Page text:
New Jersey separates public, private school football
The state’s 37 non-public football schools will still be allowed to play against public schools, but they will no longer compete in the same league. St. Peter’s Prep Athletic Director Rich Hansen has called a meeting with other private schools to discuss a plan for how they will move forward with the upcoming season, according to The Record.From the article:
“Our plan is for seven or eight divisions throughout the state, with crossovers – some cross-regional crossovers, some within your region. But everybody would get eight or nine games,” Hansen said. “Everybody who wants less, can take less.
“But the idea would be to create a schedule for varsity football and create a regional schedule for sub-varsity football, so travel wouldn’t have to be experienced from the far South to the far North on all levels.”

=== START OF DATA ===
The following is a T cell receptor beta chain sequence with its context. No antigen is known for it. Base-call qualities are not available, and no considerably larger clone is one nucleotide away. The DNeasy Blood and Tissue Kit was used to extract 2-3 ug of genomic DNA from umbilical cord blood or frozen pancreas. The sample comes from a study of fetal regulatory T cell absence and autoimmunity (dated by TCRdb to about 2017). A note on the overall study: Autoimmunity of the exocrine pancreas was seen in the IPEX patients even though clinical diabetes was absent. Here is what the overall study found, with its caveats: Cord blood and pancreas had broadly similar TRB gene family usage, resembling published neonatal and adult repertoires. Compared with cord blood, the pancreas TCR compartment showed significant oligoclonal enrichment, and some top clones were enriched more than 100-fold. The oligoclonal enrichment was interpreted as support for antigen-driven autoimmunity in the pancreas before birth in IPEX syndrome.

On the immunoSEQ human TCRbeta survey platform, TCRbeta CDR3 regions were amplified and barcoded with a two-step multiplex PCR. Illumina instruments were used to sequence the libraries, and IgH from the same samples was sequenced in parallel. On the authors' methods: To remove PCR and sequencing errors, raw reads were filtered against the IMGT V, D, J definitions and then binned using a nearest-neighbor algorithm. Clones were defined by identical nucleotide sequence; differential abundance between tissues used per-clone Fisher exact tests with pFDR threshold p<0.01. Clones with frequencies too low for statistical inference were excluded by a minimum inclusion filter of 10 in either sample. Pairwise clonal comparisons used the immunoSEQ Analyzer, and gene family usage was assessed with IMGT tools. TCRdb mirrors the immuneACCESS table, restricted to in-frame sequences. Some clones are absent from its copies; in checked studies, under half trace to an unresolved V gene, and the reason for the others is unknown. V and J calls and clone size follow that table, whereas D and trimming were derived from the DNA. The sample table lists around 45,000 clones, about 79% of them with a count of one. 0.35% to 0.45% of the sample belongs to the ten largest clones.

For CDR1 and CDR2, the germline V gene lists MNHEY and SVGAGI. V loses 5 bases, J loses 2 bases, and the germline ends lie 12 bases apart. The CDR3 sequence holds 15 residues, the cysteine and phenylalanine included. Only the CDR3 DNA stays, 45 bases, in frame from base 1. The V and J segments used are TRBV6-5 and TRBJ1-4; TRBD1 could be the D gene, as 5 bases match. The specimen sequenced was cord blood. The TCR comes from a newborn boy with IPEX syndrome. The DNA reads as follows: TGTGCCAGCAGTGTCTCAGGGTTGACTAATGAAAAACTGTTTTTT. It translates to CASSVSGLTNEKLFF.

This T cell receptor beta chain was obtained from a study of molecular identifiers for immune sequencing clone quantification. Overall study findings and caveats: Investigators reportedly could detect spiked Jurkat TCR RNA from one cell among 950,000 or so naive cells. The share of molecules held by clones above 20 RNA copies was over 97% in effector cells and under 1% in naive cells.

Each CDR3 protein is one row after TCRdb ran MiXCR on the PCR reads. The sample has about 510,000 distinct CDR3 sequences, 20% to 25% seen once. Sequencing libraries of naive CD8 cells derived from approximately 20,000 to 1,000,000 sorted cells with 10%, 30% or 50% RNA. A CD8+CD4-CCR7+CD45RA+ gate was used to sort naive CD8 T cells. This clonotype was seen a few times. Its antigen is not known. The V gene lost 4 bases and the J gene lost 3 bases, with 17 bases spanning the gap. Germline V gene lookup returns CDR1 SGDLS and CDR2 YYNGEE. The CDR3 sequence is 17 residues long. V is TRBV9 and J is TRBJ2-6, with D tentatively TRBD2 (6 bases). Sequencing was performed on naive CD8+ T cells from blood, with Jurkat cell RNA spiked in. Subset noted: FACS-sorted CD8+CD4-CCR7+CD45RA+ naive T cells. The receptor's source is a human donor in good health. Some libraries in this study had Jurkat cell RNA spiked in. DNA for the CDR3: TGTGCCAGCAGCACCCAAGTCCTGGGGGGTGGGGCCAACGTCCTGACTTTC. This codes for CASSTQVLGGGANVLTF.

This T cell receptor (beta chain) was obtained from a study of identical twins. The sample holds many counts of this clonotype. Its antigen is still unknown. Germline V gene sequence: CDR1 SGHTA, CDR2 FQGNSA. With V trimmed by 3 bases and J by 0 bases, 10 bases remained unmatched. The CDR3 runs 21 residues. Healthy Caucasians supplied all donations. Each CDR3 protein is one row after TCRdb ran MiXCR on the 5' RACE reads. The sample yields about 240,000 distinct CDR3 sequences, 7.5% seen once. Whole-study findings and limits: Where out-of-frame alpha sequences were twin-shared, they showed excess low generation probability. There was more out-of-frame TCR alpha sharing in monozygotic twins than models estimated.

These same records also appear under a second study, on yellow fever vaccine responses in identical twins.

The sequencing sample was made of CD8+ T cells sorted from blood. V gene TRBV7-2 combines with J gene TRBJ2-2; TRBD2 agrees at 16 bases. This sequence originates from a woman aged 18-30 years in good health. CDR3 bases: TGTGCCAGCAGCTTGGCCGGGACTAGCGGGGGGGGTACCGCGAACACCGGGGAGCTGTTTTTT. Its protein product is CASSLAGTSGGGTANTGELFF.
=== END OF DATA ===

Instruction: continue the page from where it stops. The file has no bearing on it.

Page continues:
Expect resistance from other non-public schools throughout New Jersey, possibly even lawsuits. It was clear from Monday’s proceedings that there were schools not in favor of the proposal.
To Hansen, the potential complaints about travel and competition almost seem counterintuitive to the athletic mission. Why wouldn’t you want to play in the non-public league?
The New Jersey State Interscholastic Athletic Association didn’t appear to believe a lawsuit was likely. Of the association’s 345 members, 215 cast a ballot in favor of separation.
Competitive balance is typically at the heart of the public-private school debate, and here it’s no different. The article notes that six of South Jersey’s non-public schools played 45 games against public schools this year and won 41 of those contests. Oftentimes, the argument from public schools is that private schools are able to recruit athletes.
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